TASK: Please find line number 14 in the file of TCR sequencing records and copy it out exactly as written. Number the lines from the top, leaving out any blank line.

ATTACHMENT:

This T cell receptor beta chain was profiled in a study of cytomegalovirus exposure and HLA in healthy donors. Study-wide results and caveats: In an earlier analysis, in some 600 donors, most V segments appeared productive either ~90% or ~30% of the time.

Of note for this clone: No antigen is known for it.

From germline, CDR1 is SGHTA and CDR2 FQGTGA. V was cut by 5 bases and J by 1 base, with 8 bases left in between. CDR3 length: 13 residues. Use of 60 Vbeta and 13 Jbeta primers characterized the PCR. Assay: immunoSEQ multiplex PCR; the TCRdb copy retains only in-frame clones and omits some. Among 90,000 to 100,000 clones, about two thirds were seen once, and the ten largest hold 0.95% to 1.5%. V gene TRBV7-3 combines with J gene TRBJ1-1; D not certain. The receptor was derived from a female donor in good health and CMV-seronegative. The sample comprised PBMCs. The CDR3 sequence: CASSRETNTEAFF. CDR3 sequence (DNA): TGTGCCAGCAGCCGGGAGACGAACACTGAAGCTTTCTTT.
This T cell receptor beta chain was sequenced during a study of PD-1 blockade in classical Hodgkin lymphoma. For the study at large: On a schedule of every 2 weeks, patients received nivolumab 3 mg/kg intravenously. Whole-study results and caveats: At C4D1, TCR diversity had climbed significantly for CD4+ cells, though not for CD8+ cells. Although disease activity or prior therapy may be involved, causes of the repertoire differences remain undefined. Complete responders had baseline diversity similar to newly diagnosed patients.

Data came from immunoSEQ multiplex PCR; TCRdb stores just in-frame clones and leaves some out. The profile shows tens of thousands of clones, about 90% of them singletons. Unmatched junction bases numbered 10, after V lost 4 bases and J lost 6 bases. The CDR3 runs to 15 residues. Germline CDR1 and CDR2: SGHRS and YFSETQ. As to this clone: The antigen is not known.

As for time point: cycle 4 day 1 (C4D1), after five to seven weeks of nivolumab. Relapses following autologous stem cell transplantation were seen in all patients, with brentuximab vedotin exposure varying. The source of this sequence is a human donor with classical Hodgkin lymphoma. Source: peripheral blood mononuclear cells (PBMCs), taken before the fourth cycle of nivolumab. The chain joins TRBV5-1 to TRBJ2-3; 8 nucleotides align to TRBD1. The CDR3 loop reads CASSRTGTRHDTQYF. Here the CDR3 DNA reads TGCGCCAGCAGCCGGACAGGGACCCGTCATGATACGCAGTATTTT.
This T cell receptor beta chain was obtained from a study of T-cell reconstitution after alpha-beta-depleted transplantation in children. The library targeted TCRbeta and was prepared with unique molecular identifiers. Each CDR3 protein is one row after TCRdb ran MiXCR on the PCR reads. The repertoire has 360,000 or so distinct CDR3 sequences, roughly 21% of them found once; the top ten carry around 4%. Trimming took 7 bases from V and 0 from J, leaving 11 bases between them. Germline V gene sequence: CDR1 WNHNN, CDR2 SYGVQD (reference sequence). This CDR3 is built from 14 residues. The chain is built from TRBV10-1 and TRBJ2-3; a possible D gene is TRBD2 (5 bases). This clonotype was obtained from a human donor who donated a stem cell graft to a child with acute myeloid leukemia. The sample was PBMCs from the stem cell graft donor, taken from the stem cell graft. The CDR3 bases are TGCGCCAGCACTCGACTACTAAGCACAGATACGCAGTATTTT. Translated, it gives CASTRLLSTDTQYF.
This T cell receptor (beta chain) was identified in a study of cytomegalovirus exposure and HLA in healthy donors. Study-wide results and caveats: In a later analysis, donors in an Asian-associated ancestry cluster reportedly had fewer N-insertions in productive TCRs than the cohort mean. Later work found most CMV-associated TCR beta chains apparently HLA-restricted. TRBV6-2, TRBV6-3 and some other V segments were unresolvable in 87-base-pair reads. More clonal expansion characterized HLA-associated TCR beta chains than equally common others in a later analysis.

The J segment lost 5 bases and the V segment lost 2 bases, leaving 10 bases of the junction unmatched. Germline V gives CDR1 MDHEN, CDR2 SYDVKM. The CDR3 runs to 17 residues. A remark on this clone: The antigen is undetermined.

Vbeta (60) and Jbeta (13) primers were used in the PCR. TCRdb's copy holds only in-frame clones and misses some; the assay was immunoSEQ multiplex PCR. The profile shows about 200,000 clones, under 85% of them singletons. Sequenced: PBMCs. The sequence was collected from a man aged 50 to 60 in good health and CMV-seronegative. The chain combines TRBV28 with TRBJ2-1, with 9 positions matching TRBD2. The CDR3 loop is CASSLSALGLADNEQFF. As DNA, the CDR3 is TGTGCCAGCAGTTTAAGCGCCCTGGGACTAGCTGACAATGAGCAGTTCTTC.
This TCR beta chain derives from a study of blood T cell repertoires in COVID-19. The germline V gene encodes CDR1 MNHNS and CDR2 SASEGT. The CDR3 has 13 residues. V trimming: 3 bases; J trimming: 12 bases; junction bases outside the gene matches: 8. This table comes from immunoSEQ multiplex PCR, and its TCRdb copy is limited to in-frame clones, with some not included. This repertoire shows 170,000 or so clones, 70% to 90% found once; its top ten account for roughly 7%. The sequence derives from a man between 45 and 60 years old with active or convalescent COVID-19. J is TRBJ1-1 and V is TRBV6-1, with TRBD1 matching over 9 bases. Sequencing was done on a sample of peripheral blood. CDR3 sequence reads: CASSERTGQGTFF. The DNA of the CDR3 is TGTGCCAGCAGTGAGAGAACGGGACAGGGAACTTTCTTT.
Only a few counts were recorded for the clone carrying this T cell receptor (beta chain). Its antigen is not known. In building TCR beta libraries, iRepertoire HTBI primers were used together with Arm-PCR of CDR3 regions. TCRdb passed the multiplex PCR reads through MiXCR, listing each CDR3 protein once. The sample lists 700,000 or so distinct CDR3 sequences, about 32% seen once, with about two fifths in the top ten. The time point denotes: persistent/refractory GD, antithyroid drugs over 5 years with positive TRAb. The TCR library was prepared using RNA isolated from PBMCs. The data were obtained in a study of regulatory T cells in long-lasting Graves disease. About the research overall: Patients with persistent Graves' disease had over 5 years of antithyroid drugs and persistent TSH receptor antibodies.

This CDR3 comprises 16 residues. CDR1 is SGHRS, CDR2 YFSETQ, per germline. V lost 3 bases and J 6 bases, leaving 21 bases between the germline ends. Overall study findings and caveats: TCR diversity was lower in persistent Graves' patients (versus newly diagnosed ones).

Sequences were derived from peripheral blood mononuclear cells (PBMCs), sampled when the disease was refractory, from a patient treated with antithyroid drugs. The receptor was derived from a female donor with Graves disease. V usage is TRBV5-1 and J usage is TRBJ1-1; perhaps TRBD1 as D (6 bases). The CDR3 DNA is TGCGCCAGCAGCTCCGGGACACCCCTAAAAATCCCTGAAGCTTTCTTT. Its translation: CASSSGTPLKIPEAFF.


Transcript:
Sequences were derived from peripheral blood mononuclear cells (PBMCs), sampled when the disease was refractory, from a patient treated with antithyroid drugs. The receptor was derived from a female donor with Graves disease. V usage is TRBV5-1 and J usage is TRBJ1-1; perhaps TRBD1 as D (6 bases). The CDR3 DNA is TGCGCCAGCAGCTCCGGGACACCCCTAAAAATCCCTGAAGCTTTCTTT. Its translation: CASSSGTPLKIPEAFF.